Influence, Authority and Purpose: 3 Keys When Sponsoring Cross-Functional Teams

Written by on August 20, 2014

A different set of leadership competencies are called for when sponsoring a cross-functional team.

Cross-functional teams, by their very nature, are made up of diverse people with very specific expertise who are tasked with working to achieve a common goal for the organization. Often, multiple departments are required to collaborate to achieve the objective. The leader of a cross-functional team must be aware of the unique dynamics that occur in this situation; it really requires a whole new approach to leadership. The leader must intentionally step back from their day-to-day approach and tap in to his or her influencing skills.

As a first step, it is important to be clear about the goals or purpose of the cross-functional team. The leader must ensure that all team members, understand their accountability and the scope of their decision making authority. As the leader, you may be used to managing different points of view in your own functional area; when leading a cross-functional team, you may have to use your influencing skills rather than your positional authority to arrive at solutions. Team members in this situation have two accountabilities. For example, an IT professional is required to bring her IT expertise to the project, and may also be looked to as the spokesperson for the IT department to the project team.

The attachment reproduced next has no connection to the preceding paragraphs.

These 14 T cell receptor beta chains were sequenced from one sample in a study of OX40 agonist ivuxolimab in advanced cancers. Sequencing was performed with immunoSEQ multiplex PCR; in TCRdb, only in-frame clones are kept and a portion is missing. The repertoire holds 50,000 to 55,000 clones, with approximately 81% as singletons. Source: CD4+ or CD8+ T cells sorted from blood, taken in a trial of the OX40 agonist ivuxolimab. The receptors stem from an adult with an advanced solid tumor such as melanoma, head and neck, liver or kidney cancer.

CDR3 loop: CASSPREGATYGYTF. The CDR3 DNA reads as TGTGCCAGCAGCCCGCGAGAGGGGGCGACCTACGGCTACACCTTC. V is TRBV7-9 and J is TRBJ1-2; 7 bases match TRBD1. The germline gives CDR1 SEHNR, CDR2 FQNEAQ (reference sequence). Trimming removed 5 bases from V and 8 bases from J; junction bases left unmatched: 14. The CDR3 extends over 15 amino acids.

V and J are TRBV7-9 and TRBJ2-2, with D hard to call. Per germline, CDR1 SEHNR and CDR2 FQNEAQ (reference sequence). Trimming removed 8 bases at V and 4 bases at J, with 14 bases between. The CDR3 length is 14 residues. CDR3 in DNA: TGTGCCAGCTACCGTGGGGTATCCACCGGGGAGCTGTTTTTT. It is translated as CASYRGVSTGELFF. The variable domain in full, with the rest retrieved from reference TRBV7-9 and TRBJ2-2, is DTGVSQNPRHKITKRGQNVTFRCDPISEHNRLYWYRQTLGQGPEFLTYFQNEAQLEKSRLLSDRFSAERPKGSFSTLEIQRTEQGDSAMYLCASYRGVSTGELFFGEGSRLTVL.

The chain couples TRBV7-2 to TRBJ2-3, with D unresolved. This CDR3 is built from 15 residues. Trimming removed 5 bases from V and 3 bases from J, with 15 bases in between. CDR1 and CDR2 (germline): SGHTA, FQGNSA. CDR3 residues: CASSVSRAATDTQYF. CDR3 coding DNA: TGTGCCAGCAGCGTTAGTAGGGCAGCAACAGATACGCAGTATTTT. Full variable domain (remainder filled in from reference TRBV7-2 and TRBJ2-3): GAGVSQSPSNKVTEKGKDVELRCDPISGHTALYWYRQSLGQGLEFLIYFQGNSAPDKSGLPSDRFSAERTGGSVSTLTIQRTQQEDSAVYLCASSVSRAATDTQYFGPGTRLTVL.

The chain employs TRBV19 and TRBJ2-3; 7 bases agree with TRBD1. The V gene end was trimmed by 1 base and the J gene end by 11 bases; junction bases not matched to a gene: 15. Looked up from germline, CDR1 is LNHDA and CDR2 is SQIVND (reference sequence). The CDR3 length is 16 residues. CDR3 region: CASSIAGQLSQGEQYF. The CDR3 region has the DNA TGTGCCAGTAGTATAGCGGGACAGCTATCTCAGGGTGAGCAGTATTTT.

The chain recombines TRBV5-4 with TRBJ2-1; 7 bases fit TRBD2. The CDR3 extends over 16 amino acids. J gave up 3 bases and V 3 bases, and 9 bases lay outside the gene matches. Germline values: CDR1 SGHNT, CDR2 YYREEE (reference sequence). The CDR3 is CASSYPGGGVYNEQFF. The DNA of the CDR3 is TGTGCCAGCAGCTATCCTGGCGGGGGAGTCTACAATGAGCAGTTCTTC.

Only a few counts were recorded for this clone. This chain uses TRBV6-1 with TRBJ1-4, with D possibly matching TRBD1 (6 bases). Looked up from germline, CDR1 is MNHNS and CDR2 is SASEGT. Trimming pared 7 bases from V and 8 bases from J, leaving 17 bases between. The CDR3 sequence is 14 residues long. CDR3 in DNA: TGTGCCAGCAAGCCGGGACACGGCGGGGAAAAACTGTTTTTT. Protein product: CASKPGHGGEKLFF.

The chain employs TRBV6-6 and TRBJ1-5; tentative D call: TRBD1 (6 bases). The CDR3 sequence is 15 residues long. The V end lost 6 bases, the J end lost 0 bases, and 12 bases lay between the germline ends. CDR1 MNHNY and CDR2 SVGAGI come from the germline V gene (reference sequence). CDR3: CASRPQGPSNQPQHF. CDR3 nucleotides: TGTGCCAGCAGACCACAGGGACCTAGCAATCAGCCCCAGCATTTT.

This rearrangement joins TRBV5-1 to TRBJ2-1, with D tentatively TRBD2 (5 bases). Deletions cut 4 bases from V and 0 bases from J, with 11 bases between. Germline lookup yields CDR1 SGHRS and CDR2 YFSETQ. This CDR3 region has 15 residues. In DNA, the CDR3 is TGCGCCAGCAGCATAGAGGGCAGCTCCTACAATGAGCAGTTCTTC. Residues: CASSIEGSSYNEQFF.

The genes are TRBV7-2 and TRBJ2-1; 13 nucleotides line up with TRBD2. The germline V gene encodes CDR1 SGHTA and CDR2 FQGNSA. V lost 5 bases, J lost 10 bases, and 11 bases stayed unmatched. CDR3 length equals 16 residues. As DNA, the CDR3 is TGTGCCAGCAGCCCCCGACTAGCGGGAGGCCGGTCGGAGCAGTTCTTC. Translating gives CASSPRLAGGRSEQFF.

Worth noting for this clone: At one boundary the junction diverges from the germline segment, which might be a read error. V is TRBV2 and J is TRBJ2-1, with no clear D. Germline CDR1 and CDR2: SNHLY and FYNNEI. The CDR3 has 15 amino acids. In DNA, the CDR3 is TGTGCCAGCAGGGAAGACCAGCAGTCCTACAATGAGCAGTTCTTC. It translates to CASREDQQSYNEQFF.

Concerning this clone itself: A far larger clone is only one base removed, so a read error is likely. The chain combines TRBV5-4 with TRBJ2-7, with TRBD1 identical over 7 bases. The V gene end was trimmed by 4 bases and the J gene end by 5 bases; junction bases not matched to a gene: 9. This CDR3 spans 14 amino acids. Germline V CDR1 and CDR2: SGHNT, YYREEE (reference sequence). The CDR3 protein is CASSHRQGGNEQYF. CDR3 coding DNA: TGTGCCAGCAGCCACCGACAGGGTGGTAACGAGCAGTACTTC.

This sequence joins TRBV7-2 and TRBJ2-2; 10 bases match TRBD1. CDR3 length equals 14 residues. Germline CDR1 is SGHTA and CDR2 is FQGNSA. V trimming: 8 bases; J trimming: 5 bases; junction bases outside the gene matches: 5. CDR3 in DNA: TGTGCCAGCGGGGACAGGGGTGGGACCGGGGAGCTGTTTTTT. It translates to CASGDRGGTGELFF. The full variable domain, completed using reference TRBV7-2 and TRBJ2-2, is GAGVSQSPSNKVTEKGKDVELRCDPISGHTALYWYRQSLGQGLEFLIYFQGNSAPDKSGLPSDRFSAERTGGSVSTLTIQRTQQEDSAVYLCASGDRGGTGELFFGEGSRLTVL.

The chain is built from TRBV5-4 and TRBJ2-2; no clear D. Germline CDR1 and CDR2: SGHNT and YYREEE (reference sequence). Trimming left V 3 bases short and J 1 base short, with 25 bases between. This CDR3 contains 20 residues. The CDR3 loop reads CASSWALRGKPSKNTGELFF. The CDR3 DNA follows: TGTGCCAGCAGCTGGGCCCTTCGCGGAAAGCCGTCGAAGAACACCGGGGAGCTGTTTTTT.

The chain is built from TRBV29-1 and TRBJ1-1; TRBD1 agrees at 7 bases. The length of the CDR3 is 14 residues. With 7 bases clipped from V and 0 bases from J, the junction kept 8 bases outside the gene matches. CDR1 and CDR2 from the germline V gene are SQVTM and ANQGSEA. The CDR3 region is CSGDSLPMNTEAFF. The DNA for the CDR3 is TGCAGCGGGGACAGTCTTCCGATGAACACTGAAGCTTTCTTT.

Usually, in these situations, the members of the cross-functional team still have their “day jobs” and still report back to their functional leaders. So as the leader, it’s essential to lay out for the team members at the project’s inception exactly what the role of each member includes.

  • Are they there to bring their perspective?
  • Their technical expertise?
  • Or are they expected to be a representative of their department?
  • Or possibly all three?

It’s up to the leader to clarify the scope of expertise that each member of the team is expected to bring to the table.

The authority of the leader changes significantly in such an environment. Usually, people working on cross-functional teams are held jointly accountable for the success or failure for the team’s efforts. In this context, the leader’s role moves away from traditional management to that a team coach. They must find ways draw the on the unique strengths and insights of each member of the team, creating the conditions for them each to be at their best to ensure that the joint outcome is achieved. Ideally, the leader creates a co-operative, inter-departmental atmosphere focused on the project goal.

It’s up the to the leader to ensure that team members have a shared sense of purpose and that they clearly understand how they can rely on each other’s expertise and how decisions will be made. The need to be explicit up front is critical for success. Many teams follow the RACI (Responsible, Accountable, Consulted and Informed) method, which is a helpful tool for clarifying “who’s on first” in a cross-functional team environment.

Cross-functional teams are unique leadership situations that require leaders to tap into their ability to influence, build relationships and clarify purpose.